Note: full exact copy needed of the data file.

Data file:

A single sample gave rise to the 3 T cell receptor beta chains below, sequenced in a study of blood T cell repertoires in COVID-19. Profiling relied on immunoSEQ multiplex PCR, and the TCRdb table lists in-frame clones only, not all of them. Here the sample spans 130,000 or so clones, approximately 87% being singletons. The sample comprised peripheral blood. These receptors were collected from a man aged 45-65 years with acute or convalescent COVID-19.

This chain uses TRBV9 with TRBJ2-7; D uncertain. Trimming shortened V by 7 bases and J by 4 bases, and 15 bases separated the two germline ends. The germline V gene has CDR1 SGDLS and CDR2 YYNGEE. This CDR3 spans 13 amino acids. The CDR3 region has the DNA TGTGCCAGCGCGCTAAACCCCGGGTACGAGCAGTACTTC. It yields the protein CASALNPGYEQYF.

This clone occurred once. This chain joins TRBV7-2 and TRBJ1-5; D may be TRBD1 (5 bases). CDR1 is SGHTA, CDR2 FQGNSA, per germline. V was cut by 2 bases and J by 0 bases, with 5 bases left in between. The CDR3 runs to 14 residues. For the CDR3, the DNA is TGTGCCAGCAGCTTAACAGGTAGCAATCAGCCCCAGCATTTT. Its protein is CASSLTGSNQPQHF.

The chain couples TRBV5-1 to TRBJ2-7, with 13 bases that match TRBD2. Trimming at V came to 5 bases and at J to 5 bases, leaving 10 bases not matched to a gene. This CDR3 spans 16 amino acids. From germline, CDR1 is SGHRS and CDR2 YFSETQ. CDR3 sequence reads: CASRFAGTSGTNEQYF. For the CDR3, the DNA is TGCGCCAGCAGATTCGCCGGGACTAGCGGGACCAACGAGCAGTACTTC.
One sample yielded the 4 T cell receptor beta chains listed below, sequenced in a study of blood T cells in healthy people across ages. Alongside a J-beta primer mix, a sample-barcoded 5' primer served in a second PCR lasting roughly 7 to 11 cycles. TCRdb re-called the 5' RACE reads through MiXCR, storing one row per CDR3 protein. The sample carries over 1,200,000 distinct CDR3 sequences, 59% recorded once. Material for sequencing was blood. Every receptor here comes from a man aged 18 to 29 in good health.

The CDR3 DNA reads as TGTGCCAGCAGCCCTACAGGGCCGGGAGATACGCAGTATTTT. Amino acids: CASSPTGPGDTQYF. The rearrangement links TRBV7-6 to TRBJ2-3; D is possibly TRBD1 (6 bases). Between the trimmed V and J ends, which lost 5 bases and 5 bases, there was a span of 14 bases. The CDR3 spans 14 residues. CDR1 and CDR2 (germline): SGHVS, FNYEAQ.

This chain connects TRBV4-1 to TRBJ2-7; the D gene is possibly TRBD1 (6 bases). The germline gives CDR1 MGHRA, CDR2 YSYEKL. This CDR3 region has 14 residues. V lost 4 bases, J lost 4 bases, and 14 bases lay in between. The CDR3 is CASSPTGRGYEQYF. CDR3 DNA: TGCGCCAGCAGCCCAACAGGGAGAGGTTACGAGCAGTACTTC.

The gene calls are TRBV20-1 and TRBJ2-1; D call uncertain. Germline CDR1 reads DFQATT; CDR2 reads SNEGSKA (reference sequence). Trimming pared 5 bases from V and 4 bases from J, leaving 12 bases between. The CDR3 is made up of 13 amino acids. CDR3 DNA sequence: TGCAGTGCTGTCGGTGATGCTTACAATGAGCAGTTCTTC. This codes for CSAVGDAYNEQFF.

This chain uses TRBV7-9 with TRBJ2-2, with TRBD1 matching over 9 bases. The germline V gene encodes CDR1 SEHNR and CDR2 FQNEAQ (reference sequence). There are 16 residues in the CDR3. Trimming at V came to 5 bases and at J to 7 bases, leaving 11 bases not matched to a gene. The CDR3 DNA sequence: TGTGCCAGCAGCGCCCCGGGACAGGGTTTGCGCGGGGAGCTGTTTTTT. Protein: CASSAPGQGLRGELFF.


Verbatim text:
A single sample gave rise to the 3 T cell receptor beta chains below, sequenced in a study of blood T cell repertoires in COVID-19. Profiling relied on immunoSEQ multiplex PCR, and the TCRdb table lists in-frame clones only, not all of them. Here the sample spans 130,000 or so clones, approximately 87% being singletons. The sample comprised peripheral blood. These receptors were collected from a man aged 45-65 years with acute or convalescent COVID-19.

This chain uses TRBV9 with TRBJ2-7; D uncertain. Trimming shortened V by 7 bases and J by 4 bases, and 15 bases separated the two germline ends. The germline V gene has CDR1 SGDLS and CDR2 YYNGEE. This CDR3 spans 13 amino acids. The CDR3 region has the DNA TGTGCCAGCGCGCTAAACCCCGGGTACGAGCAGTACTTC. It yields the protein CASALNPGYEQYF.

This clone occurred once. This chain joins TRBV7-2 and TRBJ1-5; D may be TRBD1 (5 bases). CDR1 is SGHTA, CDR2 FQGNSA, per germline. V was cut by 2 bases and J by 0 bases, with 5 bases left in between. The CDR3 runs to 14 residues. For the CDR3, the DNA is TGTGCCAGCAGCTTAACAGGTAGCAATCAGCCCCAGCATTTT. Its protein is CASSLTGSNQPQHF.

The chain couples TRBV5-1 to TRBJ2-7, with 13 bases that match TRBD2. Trimming at V came to 5 bases and at J to 5 bases, leaving 10 bases not matched to a gene. This CDR3 spans 16 amino acids. From germline, CDR1 is SGHRS and CDR2 YFSETQ. CDR3 sequence reads: CASRFAGTSGTNEQYF. For the CDR3, the DNA is TGCGCCAGCAGATTCGCCGGGACTAGCGGGACCAACGAGCAGTACTTC.
One sample yielded the 4 T cell receptor beta chains listed below, sequenced in a study of blood T cells in healthy people across ages. Alongside a J-beta primer mix, a sample-barcoded 5' primer served in a second PCR lasting roughly 7 to 11 cycles. TCRdb re-called the 5' RACE reads through MiXCR, storing one row per CDR3 protein. The sample carries over 1,200,000 distinct CDR3 sequences, 59% recorded once. Material for sequencing was blood. Every receptor here comes from a man aged 18 to 29 in good health.

The CDR3 DNA reads as TGTGCCAGCAGCCCTACAGGGCCGGGAGATACGCAGTATTTT. Amino acids: CASSPTGPGDTQYF. The rearrangement links TRBV7-6 to TRBJ2-3; D is possibly TRBD1 (6 bases). Between the trimmed V and J ends, which lost 5 bases and 5 bases, there was a span of 14 bases. The CDR3 spans 14 residues. CDR1 and CDR2 (germline): SGHVS, FNYEAQ.

This chain connects TRBV4-1 to TRBJ2-7; the D gene is possibly TRBD1 (6 bases). The germline gives CDR1 MGHRA, CDR2 YSYEKL. This CDR3 region has 14 residues. V lost 4 bases, J lost 4 bases, and 14 bases lay in between. The CDR3 is CASSPTGRGYEQYF. CDR3 DNA: TGCGCCAGCAGCCCAACAGGGAGAGGTTACGAGCAGTACTTC.

The gene calls are TRBV20-1 and TRBJ2-1; D call uncertain. Germline CDR1 reads DFQATT; CDR2 reads SNEGSKA (reference sequence). Trimming pared 5 bases from V and 4 bases from J, leaving 12 bases between. The CDR3 is made up of 13 amino acids. CDR3 DNA sequence: TGCAGTGCTGTCGGTGATGCTTACAATGAGCAGTTCTTC. This codes for CSAVGDAYNEQFF.

This chain uses TRBV7-9 with TRBJ2-2, with TRBD1 matching over 9 bases. The germline V gene encodes CDR1 SEHNR and CDR2 FQNEAQ (reference sequence). There are 16 residues in the CDR3. Trimming at V came to 5 bases and at J to 7 bases, leaving 11 bases not matched to a gene. The CDR3 DNA sequence: TGTGCCAGCAGCGCCCCGGGACAGGGTTTGCGCGGGGAGCTGTTTTTT. Protein: CASSAPGQGLRGELFF.